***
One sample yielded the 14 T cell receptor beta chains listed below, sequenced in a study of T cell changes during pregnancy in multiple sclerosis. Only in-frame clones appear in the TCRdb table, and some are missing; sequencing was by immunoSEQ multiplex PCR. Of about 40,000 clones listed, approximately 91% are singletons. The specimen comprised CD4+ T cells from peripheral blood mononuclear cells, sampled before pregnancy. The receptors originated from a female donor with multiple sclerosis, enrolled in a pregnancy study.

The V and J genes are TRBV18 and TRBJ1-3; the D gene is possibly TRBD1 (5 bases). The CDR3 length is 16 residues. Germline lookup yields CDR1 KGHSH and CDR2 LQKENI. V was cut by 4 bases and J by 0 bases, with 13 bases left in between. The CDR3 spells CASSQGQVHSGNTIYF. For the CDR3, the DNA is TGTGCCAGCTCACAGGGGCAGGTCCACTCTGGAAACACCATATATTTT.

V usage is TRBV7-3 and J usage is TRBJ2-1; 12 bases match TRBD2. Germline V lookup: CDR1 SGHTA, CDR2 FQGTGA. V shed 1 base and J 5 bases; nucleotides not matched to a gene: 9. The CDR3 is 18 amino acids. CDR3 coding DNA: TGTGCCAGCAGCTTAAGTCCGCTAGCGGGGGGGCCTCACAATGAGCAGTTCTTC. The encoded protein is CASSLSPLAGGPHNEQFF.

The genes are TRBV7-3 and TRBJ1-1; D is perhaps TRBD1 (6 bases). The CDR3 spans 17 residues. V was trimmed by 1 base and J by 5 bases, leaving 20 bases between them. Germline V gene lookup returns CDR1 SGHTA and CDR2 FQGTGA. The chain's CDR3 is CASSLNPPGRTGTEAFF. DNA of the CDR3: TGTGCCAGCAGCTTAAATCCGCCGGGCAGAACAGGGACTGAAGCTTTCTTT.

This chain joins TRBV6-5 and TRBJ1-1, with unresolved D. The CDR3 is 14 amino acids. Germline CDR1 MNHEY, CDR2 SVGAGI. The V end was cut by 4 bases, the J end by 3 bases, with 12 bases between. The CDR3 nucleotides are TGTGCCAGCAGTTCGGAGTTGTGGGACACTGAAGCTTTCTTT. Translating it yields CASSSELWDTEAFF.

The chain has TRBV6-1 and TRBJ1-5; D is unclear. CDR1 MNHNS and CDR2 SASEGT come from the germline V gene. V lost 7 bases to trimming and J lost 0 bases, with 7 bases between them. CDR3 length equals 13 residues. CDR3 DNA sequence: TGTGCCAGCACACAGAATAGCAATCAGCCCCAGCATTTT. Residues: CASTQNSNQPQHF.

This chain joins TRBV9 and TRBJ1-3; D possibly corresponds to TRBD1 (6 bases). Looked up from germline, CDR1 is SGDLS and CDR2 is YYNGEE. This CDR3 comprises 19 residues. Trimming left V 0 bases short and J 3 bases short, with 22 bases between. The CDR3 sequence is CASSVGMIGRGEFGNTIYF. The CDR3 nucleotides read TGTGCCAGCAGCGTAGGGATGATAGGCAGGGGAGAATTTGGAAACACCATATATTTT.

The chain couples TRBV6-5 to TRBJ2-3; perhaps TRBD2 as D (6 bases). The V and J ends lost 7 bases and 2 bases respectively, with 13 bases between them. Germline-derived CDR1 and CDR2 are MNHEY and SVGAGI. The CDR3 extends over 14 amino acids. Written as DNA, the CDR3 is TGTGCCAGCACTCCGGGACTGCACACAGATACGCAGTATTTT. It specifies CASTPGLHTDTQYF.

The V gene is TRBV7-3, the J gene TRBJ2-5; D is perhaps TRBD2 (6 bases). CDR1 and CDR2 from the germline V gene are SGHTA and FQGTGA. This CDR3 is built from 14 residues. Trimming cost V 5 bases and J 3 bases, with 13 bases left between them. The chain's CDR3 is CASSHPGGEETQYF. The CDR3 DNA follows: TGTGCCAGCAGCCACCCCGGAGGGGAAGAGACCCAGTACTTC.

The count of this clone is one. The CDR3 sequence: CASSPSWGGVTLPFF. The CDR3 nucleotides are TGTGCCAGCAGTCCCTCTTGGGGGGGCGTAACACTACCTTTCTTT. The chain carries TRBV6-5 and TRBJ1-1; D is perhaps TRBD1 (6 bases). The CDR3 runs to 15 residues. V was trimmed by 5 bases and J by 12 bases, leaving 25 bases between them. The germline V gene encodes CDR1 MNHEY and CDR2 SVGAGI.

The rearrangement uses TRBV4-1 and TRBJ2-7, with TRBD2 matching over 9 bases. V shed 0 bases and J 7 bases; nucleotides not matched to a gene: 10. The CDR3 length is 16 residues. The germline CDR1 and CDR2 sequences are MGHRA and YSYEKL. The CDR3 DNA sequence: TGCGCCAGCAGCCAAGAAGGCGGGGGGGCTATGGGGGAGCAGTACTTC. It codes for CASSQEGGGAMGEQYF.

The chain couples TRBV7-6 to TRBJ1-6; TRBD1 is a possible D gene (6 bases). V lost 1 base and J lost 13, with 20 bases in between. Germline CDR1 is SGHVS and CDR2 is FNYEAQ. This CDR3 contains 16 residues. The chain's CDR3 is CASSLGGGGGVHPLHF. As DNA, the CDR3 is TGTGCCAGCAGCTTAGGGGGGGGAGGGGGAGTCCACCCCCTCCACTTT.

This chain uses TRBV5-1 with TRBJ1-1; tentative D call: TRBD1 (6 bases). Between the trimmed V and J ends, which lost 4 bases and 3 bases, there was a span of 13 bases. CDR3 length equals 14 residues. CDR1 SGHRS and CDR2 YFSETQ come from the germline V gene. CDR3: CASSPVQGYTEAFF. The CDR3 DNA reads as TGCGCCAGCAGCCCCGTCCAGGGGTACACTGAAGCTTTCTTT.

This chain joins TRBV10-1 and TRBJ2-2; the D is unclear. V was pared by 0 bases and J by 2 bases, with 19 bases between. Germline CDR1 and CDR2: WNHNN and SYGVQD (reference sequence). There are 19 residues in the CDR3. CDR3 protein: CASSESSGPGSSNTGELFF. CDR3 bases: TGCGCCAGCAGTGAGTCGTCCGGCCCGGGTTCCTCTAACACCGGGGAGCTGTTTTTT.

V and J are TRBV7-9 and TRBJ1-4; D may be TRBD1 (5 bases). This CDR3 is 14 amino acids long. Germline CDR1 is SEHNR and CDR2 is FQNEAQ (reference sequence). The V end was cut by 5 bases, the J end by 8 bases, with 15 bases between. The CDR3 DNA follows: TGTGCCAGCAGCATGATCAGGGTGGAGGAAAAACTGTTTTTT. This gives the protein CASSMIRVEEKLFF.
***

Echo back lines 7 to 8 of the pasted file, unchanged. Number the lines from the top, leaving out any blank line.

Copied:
This chain joins TRBV9 and TRBJ1-3; D possibly corresponds to TRBD1 (6 bases). Looked up from germline, CDR1 is SGDLS and CDR2 is YYNGEE. This CDR3 comprises 19 residues. Trimming left V 0 bases short and J 3 bases short, with 22 bases between. The CDR3 sequence is CASSVGMIGRGEFGNTIYF. The CDR3 nucleotides read TGTGCCAGCAGCGTAGGGATGATAGGCAGGGGAGAATTTGGAAACACCATATATTTT.

The chain couples TRBV6-5 to TRBJ2-3; perhaps TRBD2 as D (6 bases). The V and J ends lost 7 bases and 2 bases respectively, with 13 bases between them. Germline-derived CDR1 and CDR2 are MNHEY and SVGAGI. The CDR3 extends over 14 amino acids. Written as DNA, the CDR3 is TGTGCCAGCACTCCGGGACTGCACACAGATACGCAGTATTTT. It specifies CASTPGLHTDTQYF.